Two distinguished clinical research achievement awards went to efforts to prevent complications after bone marrow transplants by temporarily disabling the body's defense mechanisms, and to a novel method for killing leukemic cells in patients who have exhausted all other treatment options. This work and all the others help inform future medical practice, open new lines of attack against disease and reduce the burden of sickness and premature death.

The studies were published in The New England Journal of Medicine, Nature and the Proceedings of the National Academy of Sciences. Winning researchers were honored April 18 during the Clinical Research Forum annual meeting and awards dinner in Washington, D.C., where they also presented their work.


'/>"/>

Contact: Cherri McGrew
cherrimcgrew@me.com
202-775-0554
Clinical Research Forum
Source:Eurekalert

Related medicine news :

1. Mental Health America Encourages Journalists, Media Professionals to Submit Entries for 2010 Media Awards
2. Michael J. Fox Foundation Awards $1 Million to Drive Critical New Research Tools and Technologies in Parkinsons Drug Development
3. International Diabetes Federation awards $2 million to 9 global diabetes research projects
4. Highmark Foundation Awards $120,000 to the American Heart Association
5. Diane von Furstenberg Establishes The DVF Awards to Recognize Outstanding Women Leaders
6. Siemens Awards for Advanced Placement Honor Top U.S. Science and Math Students and Teachers
7. Awards Strengthen Stonhard's Reputation for High-Performing Floors in the World's Most Prominent Pharmaceutical Facilities
8. Michael J. Fox Foundation Awards $1.1 Million For Clinical Trial of Transdermal Nicotine as Disease-Modifying Treatment For Parkinsons
9. AADR awards the 2010 Distinguished Mentoring Award to Irwin D. Mandel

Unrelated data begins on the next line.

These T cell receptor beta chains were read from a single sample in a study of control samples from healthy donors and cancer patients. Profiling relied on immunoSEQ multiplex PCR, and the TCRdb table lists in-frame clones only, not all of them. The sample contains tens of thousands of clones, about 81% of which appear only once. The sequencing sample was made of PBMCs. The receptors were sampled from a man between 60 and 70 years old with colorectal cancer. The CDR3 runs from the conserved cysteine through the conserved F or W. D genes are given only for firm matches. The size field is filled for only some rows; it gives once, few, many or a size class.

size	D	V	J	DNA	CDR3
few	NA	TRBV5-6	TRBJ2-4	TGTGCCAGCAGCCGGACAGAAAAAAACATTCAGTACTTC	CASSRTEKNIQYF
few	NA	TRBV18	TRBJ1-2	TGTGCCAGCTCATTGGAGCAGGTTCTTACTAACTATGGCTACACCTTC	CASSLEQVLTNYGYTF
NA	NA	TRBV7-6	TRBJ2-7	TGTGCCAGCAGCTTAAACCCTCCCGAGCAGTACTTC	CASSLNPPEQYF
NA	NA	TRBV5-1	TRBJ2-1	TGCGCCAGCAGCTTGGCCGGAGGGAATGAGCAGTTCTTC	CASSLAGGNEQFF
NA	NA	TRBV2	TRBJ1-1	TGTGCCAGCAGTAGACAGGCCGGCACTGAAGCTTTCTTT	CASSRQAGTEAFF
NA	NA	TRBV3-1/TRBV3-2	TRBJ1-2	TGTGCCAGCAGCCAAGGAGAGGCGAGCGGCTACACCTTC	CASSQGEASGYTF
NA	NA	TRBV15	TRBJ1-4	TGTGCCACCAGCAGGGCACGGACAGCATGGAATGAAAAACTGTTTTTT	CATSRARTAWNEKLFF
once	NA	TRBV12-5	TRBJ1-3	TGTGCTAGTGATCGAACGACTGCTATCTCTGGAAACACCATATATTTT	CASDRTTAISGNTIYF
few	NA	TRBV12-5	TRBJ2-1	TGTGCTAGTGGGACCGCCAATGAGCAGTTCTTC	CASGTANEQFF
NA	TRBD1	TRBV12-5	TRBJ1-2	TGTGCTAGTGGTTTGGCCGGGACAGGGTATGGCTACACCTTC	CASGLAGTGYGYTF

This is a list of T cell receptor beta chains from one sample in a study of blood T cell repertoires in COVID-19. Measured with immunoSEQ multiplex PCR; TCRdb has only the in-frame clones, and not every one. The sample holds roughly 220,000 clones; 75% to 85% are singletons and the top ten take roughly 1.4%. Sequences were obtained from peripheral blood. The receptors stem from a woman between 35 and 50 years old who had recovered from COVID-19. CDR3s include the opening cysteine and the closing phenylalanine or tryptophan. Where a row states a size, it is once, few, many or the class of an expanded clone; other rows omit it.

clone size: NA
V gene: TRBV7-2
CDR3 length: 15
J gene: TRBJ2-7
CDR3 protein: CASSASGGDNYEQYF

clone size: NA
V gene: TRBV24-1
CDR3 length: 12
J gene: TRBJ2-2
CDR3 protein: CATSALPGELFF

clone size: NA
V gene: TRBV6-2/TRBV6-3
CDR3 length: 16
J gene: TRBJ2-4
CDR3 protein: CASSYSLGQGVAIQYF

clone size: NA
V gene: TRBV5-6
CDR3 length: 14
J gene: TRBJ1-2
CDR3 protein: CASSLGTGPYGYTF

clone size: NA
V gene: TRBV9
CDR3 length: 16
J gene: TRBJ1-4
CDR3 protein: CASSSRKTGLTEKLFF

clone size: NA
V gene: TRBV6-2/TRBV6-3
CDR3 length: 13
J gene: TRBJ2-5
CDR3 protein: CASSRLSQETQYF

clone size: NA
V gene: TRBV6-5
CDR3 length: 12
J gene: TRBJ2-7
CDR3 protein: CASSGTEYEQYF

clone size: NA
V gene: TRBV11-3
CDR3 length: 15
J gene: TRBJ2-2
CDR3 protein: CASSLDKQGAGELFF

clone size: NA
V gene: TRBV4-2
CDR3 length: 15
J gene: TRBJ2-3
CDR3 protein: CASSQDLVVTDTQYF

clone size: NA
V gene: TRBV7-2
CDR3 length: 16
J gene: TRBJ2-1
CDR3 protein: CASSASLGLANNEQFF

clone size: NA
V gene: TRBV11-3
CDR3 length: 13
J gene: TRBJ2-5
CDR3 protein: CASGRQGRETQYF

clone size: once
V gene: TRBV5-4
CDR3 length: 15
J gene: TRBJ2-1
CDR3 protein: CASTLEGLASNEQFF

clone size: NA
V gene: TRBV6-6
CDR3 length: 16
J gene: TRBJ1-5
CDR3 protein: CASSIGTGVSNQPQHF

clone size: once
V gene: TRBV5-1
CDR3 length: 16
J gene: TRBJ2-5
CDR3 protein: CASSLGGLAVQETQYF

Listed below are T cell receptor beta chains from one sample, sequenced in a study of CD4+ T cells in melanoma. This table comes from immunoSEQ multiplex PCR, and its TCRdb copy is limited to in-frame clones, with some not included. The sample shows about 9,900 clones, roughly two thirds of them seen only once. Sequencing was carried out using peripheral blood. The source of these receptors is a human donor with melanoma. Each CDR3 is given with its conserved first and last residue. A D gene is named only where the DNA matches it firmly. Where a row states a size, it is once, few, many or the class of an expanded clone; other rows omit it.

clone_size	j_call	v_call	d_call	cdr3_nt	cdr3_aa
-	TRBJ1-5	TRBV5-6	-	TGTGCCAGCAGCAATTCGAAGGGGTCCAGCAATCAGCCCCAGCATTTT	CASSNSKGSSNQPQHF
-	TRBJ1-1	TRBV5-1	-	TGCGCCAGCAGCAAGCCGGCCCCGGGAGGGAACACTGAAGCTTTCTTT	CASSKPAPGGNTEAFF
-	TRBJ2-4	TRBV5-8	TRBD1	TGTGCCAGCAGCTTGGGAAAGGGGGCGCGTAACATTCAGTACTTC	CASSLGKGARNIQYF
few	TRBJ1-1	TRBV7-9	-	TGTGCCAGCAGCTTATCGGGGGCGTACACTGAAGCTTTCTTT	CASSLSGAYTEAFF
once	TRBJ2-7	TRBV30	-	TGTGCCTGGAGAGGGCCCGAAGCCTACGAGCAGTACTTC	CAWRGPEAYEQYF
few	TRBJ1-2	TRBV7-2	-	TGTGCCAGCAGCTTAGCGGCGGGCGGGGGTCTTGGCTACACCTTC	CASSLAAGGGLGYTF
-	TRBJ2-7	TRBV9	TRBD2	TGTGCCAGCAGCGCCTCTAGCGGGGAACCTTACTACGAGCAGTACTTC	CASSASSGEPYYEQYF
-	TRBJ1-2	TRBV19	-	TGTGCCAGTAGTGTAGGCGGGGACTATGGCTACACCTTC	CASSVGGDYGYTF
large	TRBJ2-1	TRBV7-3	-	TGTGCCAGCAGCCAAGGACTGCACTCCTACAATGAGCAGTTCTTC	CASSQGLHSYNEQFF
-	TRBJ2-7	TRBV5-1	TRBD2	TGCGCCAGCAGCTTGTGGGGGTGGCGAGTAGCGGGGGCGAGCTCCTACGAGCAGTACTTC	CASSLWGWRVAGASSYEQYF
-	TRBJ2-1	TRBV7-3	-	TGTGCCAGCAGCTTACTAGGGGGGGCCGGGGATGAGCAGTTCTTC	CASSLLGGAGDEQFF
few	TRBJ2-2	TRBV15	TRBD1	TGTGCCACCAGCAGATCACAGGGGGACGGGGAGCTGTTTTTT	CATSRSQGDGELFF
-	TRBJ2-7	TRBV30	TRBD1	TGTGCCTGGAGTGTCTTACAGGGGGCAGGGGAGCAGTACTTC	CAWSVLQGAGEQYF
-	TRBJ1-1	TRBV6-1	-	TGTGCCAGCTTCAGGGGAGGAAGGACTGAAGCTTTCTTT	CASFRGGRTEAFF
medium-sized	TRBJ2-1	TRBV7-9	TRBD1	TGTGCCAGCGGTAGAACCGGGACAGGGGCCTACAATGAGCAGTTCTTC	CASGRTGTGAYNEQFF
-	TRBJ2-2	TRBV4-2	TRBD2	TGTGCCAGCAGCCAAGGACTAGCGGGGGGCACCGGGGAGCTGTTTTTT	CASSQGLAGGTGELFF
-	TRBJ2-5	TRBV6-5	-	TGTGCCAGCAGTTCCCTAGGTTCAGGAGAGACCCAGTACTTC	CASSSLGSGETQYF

10. AADR awards the 2010 AADR William B. Clark Fellowship to Isabel Gay
11. AADR awards the 2010 Distinguished Scientist Award to John Greenspan
Post Your Comments:
*Name:
*Comment:
*Email:
(Date:1/23/2017)... ... ... Mill”: a story of love and redemption, hope and uncertainty as a girl makes ... “The Inn at the Mill” is the creation of published author, Lois Kulp, who was ... in Berks County on Crow Hill. The inn, the mill and "Post Yokel" ...
(Date:1/23/2017)... ... ... Infallible Characteristics of Christ”: a fascinating and entrancing novel exploring the gifts and ... author, Rev. Dr. Robert W. Thomas, the third of seven siblings. He was a ... pastor for over fifteen years. He is a graduate of N.C. College of Theology ...
(Date:1/22/2017)... California (PRWEB) , ... January 22, 2017 , ... "Photo ... Cloud to create a beautiful 3D slideshow with complete ease," said Christina Austin - ... Generators browser to place in the FCPX timeline. Presets include scenes with ...
(Date:1/21/2017)... ... 21, 2017 , ... "ProDOF is the perfect set of tools for video editors that want ... scene," said Christina Austin - CEO of Pixel Film Studios. , Video editors using ... illusion of a DSLR racking focus from one area into the next. ProDOF comes ...
(Date:1/21/2017)... (PRWEB) , ... January 21, 2017 , ... ... Redwood Family Dermatology has recently joined their multi-specialty medical group. The ... range of cosmetic services. , “We’re excited to add this excellent dermatology practice ...
Breaking Medicine News(10 mins):
(Date:1/23/2017)... NEW YORK , Jan. 23, 2017 MouthWatch ... Intraoral Camera was ranked as the best intraoral camera ... , taking the #2 spot overall. The #1 product was ... DentalCompare.com said the MouthWatch intraoral camera was "…incredibly popular because ... while the camera has a small sticker price, it doesn,t ...
(Date:1/23/2017)... 2017  Delcath Systems, Inc. (NASDAQ: DCTH ... of primary and metastatic liver cancers, today announced that ... and Chief Executive Officer of Delcath will be a ... Thirteenth Annual Investor Conference at the Boca Raton Resort ... , on Tuesday, January 31, 2017 at 10:30 am ...
(Date:1/23/2017)... SAN DIEGO , Jan. 23, 2017 /PRNewswire/ ... identify patients at high risk for acute kidney ... treatment recommended by globally-recognized care guidelines ... moderate to severe AKI more than 33 percent, ... weekend in the journal Intensive Care Medicine. ...
Breaking Medicine Technology: